And, again, I’m for governments being kind also. So, yep, helping people who speak another language seems like a good way to spend my tax money. I’m less thrilled with spending money to be unkind…you know, like dropping bombs.

          • I’m all for the kindness part. Back in my Baja travels I was always appreciative of those who offered assistance in English. The difference to me is the kindness versus demand. I’m not much help in the language department personally, but have had on many occasions assisted people by finding a bilingual person to assist or used language line. It is when someone gets upset and starts demanding their rights that I have a problem. At that point kindness is no longer part of the equation.

            • When working in a publc position one of the hardest things I got to learn was that a calm response to an agitated person was often the best way to establish a long term collaborative relationship with people who were desperate for some help. People are often somewhat offensive if their needs are not being met.
              If other people expressing their distress brings our kindness to an immediate end, we are not really very resilient– our kindness is fragile.

              • You’ve reminded me of something important, b. Comments that are harsh are often a way of expressing distress and internal pain. Having been doing this for almost 13 years, I am getting pretty snappy. I’ve lost some of my kindness (hopefully only online). I’ll try to work at strengthening my kindness muscle.

              • What I was saying is the demand ends the request for kindness. I always try to practice kindness even to the demands of others. In my 15 years working for the County I had only 3 people I choose to terminate from my caseload because of demanding behavior, and none were immediate. It took 3 years of being abused by one of them and the others were long term as well. That’s a pretty good record for the thousands I served.

                • When you used the sentence ” At that point kindness is no longer part of the equation.” my sense was that you were overstating a truth in a way that leads to fewer options for you and likely a worse outcome. Of course the kindness you have been offering is no longer fully available; you have to decide the value of offering kindness and be fair to yourself. However, just because someone else expresses distress doesn’t mean any of us have to take kindness out of the equation. We still get to choose.

                  The approach (not necessarily yours, Alf) that says, you’re bad so I don’t have to treat you like a human, or, we have a misunderstanding so I don’t have the option of using my intelligence or my kindness– that approach gets everyone stuck pretty fast, pretty often. I hope that’s not what you are advocating.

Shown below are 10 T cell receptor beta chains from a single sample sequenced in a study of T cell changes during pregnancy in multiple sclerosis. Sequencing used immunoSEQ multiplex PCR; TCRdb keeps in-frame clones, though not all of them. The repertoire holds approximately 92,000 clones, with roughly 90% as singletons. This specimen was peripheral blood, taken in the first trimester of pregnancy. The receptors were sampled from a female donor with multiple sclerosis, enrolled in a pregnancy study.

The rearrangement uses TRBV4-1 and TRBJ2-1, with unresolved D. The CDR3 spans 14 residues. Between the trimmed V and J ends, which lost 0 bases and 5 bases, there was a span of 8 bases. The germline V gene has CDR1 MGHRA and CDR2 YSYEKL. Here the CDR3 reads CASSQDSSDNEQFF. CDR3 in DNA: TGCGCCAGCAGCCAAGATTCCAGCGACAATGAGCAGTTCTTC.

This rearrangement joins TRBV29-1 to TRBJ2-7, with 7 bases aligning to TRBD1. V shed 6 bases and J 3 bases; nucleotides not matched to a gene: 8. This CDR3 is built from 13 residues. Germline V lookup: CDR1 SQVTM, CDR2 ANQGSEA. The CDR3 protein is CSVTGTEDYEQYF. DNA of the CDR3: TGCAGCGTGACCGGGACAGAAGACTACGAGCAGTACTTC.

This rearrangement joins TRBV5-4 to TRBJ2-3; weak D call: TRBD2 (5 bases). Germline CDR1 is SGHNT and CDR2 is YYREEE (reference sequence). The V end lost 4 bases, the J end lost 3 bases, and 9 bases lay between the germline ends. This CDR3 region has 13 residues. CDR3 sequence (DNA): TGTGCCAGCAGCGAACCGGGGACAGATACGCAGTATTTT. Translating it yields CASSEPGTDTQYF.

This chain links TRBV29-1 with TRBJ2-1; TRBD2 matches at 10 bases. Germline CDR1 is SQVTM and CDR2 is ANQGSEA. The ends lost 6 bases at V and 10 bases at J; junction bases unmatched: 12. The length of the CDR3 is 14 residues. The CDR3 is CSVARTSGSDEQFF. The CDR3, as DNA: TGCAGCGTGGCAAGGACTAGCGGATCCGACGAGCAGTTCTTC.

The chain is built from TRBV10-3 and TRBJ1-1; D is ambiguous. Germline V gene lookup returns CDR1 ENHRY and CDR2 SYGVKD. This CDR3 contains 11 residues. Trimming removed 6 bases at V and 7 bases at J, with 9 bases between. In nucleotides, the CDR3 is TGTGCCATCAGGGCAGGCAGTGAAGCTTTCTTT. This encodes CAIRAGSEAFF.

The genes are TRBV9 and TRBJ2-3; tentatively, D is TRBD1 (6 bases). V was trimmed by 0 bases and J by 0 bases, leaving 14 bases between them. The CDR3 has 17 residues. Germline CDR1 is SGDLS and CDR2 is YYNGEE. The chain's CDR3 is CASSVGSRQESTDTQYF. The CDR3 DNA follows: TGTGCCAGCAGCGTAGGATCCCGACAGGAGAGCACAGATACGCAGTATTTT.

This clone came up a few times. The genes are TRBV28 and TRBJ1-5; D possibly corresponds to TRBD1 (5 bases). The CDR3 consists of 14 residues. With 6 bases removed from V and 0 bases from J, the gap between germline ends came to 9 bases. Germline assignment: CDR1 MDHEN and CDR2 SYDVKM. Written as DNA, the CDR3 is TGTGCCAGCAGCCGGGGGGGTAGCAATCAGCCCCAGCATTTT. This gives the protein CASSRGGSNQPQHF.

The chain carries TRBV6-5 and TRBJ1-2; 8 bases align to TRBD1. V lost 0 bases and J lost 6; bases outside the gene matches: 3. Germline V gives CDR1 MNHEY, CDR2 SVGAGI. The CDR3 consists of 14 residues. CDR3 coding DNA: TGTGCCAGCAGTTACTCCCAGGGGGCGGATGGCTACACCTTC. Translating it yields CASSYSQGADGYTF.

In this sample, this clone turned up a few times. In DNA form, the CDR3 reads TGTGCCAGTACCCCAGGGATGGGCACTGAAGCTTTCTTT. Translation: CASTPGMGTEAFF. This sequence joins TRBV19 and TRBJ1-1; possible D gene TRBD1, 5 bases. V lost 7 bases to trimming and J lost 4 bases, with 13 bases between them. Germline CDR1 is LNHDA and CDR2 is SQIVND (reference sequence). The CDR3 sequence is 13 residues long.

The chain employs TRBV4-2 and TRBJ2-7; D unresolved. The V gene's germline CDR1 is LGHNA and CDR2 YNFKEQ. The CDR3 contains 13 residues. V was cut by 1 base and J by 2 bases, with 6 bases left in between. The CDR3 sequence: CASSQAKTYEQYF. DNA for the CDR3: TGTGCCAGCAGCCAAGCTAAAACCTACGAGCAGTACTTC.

• A concerned citizen

                    Alf was clearly stating how it is for him. You lecturing him on how he ought to behave is an example ofwhat makes the schism between left and right grow larger.

                    • blaming b. for the great schism is a bit reactionary.

                      b. was just asking people to be kind.

                      replies like yours, though, do make your side look bad. that’s all.

                    • Hey, “concerned”, which am I? My estimate is that I’m a little of both, since my primary political allegience is to solutions that work for the good of all (supposedly but not really a liberal principle) and to the minimum amount of government to keep the experiments simple and non-intrusive (I haven’t seen a conservative candidate in almost 30 years).
                      I was suggesting moderation of thought and language to someone who seems to have a “right” leaning perspective. Does that make me a leftist? Maybe it was the idea that thinking is a good idea, or being considerate of those in distress that makes me a leftist in your mind.

                      A long time ago some conservatives had a gentle and polite side that considered ideas on their merits. Barry Goldwater got smeared for both some intemperate language on foreign policy but also for disagreeing on tactics for advancing civil rights (which he actually had a personal commitment to).
                      Nixon realized that Goldwater’s conservatism on the METHODS of civil rights was heard as a racist dog whistle, and added Goldwater’s rhetoric to his McCarthyist bullshit. He also spoke the words of isolationism while pursuing imperial aims. Thus “conservatism” became the hodge podge of vitriol, reactionary but globalist governance, and periodic worship of a glorious past that never really happened.
                      Everybody’s got to stand somewhere, so with conservatism being next to meaningless, liberalism has taken on everything else, which would be OK, except that the Democrats are corporatists that aren’t very good at anything else.